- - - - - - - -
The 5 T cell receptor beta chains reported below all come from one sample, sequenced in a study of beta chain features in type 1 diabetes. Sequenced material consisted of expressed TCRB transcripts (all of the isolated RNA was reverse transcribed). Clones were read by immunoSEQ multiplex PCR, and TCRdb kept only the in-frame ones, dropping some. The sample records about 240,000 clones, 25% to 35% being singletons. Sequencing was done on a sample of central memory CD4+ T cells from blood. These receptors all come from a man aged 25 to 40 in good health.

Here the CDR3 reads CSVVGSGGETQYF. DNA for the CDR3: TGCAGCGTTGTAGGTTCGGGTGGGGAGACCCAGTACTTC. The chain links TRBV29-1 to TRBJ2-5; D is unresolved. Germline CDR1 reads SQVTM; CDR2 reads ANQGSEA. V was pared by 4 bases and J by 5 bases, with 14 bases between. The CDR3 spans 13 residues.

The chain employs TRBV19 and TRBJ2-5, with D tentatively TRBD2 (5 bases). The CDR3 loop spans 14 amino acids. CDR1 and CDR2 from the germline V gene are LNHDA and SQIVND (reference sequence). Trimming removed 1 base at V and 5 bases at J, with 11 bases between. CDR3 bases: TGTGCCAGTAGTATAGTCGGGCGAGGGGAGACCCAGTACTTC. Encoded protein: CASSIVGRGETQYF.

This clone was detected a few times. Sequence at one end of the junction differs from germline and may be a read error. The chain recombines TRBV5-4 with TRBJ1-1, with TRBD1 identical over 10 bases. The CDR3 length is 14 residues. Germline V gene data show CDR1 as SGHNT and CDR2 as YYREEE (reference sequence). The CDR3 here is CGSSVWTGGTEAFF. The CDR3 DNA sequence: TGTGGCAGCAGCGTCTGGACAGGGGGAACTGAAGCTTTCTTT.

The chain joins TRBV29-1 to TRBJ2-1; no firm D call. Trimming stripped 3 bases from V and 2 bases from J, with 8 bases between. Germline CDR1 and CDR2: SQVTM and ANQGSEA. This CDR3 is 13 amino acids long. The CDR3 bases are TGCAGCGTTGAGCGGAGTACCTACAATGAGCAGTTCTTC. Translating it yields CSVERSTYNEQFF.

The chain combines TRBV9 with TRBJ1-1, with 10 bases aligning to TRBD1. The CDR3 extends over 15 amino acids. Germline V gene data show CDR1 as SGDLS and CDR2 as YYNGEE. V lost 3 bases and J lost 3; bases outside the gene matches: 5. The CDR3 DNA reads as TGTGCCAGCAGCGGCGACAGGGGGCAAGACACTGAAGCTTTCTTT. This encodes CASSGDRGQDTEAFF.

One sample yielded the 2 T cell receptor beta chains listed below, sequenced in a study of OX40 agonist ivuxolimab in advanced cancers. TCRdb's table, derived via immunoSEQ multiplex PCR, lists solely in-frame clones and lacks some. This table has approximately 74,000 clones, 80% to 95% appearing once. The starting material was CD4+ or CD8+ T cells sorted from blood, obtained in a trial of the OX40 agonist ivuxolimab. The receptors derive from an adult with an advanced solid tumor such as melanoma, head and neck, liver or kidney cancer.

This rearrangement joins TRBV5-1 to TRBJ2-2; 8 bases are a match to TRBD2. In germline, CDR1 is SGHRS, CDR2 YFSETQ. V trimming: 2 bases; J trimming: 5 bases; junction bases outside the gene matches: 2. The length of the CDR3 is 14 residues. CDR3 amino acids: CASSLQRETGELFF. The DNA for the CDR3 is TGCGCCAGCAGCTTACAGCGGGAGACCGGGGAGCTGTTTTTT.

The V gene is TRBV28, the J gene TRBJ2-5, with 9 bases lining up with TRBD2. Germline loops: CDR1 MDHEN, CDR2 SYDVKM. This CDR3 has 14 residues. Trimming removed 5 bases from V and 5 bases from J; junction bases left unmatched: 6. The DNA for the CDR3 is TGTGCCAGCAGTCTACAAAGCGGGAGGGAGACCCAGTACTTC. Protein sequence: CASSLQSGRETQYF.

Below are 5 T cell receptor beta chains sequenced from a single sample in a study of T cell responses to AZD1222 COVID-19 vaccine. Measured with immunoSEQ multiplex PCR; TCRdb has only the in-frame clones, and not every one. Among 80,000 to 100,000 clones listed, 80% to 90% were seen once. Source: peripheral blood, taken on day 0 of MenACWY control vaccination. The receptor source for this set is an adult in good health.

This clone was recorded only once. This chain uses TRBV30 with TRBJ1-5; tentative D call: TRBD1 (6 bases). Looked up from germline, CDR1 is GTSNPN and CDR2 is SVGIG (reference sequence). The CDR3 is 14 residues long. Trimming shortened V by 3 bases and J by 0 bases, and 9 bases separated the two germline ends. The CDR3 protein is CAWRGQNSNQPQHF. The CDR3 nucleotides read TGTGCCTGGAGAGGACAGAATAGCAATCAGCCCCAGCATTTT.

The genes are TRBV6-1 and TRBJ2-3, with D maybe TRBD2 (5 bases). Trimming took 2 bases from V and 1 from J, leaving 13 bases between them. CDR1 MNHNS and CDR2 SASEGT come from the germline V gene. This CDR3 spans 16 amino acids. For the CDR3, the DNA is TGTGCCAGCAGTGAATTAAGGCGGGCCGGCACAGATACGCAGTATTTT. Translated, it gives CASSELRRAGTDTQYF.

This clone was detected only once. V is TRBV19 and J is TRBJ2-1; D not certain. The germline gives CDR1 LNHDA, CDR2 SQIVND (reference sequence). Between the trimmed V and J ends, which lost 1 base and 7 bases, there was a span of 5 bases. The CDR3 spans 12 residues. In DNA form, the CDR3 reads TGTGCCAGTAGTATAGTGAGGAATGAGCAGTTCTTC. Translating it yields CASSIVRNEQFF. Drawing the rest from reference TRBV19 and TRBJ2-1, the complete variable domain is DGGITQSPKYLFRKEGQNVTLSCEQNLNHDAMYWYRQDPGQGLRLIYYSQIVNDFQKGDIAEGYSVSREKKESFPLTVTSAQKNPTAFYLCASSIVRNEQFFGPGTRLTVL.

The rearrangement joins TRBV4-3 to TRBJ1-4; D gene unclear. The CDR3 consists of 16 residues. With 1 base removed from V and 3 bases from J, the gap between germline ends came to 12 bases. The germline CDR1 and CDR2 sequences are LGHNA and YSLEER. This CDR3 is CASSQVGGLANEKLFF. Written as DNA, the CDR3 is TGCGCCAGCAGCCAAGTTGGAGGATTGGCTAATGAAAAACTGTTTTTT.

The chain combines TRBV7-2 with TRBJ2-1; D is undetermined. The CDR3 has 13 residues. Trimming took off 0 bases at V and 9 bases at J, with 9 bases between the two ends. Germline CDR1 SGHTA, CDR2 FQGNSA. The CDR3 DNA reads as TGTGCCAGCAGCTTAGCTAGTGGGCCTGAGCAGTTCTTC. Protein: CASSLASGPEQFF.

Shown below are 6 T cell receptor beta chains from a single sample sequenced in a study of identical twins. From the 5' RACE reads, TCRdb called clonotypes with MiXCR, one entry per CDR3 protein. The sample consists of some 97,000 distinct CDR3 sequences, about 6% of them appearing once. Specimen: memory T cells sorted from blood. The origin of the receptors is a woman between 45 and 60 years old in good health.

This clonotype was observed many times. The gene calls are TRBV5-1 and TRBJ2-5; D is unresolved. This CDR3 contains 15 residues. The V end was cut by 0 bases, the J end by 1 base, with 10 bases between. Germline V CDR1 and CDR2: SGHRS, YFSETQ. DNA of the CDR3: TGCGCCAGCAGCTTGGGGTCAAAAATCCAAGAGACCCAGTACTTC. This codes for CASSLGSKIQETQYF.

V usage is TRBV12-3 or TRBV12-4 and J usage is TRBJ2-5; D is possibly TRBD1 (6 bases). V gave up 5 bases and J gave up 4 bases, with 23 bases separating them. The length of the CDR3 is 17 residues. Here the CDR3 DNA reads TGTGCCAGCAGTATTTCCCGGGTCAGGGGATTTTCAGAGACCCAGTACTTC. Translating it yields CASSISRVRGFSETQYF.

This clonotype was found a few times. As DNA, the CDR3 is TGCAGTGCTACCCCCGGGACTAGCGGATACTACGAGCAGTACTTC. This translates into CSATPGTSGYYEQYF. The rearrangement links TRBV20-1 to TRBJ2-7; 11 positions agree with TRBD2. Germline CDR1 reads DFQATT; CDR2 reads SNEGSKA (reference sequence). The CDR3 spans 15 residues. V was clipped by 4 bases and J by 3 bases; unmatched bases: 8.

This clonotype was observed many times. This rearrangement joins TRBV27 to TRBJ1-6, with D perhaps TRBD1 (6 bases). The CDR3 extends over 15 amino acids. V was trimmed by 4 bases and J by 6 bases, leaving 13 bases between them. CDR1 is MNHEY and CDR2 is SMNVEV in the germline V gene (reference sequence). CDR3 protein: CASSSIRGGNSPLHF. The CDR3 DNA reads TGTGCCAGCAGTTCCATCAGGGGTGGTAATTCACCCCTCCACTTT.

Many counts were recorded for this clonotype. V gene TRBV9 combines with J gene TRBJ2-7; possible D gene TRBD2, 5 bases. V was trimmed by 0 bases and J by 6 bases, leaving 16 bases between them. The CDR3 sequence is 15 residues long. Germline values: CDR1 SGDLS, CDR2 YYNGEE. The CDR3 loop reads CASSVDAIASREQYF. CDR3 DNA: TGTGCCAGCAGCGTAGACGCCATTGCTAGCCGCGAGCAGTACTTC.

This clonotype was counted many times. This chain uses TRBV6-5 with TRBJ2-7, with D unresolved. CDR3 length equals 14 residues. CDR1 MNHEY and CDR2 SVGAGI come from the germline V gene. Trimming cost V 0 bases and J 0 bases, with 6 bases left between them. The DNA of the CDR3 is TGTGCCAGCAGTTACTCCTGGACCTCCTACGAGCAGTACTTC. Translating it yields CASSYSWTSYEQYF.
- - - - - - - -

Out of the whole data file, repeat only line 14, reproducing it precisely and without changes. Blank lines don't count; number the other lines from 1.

The rearrangement joins TRBV4-3 to TRBJ1-4; D gene unclear. The CDR3 consists of 16 residues. With 1 base removed from V and 3 bases from J, the gap between germline ends came to 12 bases. The germline CDR1 and CDR2 sequences are LGHNA and YSLEER. This CDR3 is CASSQVGGLANEKLFF. Written as DNA, the CDR3 is TGCGCCAGCAGCCAAGTTGGAGGATTGGCTAATGAAAAACTGTTTTTT.